Jim Jarmusch's Paterson By A Knockout 

Director comes full circle with a cozy family portrait.



Surely this must be the best of all possible worlds. In a modest bungalow fronted by an amiably drooping mailbox, there dwell a city bus operator (the aptly named Adam Driver), his wife Laura (Iranian actress Golshifteh Farahani), and the real boss of the little family, their bulldog Marvin, played by the late canine non-actor Nellie, in her first and final role. The bus driver's name, the city in which the family lives, and the title of the film are all the same, Paterson – the New Jersey hometown of such notables as poet Allen Ginsberg and boxer Rubin "Hurricane" Carter.

Jarmusch's setting, in its heightened sense of the mundane, reminds us unmistakably of the filmmaker's vision of Cleveland, Ohio, in his 1984 breakthrough Stranger Than Paradise. In fact, Paterson, N.J. is more Cleveland than Cleveland itself.

The family is cut from the same cloth as John Lurie, Eszter Balint, and Richard Edson, the actors portraying the earlier film's laconic, terminally hip characters. Paterson the driver does the same things every day of his life: shows up at the depot, drives his route, comes homes and shares his day with his wife, walks Marvin, and stops at the Shades Bar for an evening drink. Laura's routine consists of cranking out whimsical baked goods for sale and creating home décor for the bungalow. Marvin mostly just grunts, and assiduously assaults the mailbox, to the chagrin of his master.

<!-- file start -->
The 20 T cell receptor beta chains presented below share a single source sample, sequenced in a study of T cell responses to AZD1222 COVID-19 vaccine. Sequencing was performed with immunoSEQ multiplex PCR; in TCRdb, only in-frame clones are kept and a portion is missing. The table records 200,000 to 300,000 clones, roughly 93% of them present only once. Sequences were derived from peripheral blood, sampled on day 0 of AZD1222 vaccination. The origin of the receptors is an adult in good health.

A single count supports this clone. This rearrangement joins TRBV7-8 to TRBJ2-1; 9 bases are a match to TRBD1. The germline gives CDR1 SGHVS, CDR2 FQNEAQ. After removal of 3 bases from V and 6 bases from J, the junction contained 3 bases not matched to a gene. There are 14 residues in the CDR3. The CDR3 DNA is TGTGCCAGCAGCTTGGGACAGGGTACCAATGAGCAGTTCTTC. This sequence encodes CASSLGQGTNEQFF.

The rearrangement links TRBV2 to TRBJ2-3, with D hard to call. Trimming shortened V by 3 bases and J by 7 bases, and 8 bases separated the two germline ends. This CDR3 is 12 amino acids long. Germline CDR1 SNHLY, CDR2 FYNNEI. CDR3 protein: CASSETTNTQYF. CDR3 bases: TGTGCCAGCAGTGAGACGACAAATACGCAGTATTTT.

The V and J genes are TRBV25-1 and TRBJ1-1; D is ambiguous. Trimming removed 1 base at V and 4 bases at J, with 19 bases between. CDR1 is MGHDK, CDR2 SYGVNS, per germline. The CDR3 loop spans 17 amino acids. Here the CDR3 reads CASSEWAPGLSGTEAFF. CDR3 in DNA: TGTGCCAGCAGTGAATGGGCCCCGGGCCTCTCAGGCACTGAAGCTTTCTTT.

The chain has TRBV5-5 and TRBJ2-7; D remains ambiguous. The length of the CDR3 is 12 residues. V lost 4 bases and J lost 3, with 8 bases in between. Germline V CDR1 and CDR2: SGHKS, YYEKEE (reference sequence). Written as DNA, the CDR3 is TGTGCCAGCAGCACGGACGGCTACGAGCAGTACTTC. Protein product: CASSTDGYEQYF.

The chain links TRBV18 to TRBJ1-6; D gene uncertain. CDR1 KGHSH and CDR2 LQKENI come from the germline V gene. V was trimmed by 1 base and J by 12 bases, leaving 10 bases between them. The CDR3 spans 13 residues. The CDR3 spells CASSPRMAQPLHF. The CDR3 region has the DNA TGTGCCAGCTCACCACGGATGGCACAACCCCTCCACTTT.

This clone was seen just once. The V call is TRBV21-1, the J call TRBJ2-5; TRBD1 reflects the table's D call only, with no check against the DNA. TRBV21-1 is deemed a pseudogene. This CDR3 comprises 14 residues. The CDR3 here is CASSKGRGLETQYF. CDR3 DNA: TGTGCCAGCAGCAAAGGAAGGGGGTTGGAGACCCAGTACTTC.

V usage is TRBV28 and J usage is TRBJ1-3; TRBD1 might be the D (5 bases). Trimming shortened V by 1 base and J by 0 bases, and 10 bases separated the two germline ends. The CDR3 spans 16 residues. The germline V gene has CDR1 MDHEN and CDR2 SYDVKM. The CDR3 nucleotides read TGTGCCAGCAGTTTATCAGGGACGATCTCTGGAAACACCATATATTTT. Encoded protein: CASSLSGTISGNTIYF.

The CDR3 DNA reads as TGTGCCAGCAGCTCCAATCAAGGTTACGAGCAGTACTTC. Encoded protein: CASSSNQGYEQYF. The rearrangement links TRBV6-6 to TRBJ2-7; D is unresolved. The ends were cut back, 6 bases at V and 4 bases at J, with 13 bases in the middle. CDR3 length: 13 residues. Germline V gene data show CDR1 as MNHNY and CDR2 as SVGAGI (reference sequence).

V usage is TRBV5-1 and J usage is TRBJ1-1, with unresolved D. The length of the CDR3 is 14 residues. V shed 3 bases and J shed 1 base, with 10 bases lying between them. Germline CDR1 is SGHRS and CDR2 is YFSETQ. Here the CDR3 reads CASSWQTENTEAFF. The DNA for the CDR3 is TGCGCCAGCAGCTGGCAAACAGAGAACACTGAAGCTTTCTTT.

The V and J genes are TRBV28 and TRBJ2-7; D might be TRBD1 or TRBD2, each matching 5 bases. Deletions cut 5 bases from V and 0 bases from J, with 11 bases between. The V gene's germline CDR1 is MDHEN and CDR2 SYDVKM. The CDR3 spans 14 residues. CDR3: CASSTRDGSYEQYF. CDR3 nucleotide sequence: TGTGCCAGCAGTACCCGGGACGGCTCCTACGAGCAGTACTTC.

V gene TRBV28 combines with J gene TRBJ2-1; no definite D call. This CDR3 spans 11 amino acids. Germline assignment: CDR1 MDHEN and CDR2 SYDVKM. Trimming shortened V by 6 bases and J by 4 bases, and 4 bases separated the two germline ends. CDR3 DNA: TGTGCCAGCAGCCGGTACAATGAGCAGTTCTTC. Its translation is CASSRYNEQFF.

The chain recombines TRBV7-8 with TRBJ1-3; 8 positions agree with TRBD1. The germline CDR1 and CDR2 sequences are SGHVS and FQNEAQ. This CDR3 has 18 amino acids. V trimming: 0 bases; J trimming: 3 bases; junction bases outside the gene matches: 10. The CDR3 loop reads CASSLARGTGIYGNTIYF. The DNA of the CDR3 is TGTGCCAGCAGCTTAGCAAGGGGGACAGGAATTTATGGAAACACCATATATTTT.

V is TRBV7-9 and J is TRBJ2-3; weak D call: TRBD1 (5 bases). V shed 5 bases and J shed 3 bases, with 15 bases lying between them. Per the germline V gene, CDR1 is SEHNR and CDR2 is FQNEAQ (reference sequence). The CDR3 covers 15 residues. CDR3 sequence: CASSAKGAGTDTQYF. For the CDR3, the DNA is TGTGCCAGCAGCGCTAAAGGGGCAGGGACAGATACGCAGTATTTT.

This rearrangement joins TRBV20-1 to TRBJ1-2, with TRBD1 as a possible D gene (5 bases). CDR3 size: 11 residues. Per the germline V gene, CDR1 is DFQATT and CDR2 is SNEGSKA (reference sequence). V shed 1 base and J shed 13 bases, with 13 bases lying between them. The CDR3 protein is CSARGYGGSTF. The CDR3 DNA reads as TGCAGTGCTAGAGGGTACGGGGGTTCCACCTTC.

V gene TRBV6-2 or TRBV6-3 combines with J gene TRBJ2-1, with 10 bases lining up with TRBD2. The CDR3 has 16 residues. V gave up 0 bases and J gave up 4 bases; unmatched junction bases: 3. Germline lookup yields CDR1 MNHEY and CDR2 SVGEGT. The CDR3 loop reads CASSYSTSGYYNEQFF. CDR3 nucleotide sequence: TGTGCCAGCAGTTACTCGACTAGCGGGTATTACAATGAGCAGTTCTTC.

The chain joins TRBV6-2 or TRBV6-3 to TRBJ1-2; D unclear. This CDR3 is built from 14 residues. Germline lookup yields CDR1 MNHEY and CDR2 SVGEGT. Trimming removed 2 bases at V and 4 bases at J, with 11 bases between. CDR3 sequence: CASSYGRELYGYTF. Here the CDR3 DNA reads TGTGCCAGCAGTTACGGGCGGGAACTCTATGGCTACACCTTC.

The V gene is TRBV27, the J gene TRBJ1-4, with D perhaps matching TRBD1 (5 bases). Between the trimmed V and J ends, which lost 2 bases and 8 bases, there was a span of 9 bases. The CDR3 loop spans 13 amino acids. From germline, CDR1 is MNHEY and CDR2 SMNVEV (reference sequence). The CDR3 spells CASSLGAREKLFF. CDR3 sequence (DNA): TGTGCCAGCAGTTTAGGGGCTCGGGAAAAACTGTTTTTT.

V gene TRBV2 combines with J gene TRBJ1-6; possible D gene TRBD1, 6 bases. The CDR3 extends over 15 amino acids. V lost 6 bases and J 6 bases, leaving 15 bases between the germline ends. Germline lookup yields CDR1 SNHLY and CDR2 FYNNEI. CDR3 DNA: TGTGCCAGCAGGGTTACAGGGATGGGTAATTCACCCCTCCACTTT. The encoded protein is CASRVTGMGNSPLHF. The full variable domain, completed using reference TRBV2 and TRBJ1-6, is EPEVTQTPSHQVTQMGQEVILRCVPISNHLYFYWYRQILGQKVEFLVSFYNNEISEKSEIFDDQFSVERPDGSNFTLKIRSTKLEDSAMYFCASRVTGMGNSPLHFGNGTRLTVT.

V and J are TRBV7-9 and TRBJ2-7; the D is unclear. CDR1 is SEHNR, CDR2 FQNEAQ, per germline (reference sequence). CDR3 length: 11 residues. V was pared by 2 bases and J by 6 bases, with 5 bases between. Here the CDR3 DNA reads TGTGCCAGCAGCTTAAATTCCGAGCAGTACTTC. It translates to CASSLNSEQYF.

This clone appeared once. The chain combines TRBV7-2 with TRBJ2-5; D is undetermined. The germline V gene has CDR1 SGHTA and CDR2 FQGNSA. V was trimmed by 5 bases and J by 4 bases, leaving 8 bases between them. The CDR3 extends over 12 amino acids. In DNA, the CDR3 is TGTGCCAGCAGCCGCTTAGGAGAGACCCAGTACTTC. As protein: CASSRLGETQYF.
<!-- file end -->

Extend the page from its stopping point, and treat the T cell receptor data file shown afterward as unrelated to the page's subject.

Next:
In short, the Paterson-ites are the same as everybody else, with a vengeance. We can't help thinking that the bus driver's family and their snug, rhythmic daily lives represent the greening of Jarmusch's hipster outlook. That is, where musician-actor Lurie and his crew lived to make the Lower Manhattan club scene, Paterson and Laura's nuclear unit is content to embrace the everyday humdrum schedule and keep it tight, off the beaten track in one of the most self-consciously nondescript locales in the USA. In Paterson everyone gets along with each other, just like on Pee-Wee's Playhouse or Sesame Street.

Actors Driver (Silence) and Farahani (The Patience Stone) manage to embody Jarmusch's middle-aged-cool sensibility with minimum fuss. She paints and dreams, he drives his bus. No one has a smart phone. There's time for homage to anarchist Gaetano Bresci and a chat with a visiting Japanese poet. All is well in Jarmuschland. The director who gave us Broken Flowers, Dead Man, and Mystery Train is trying to show us that less is more. He's right, of course.


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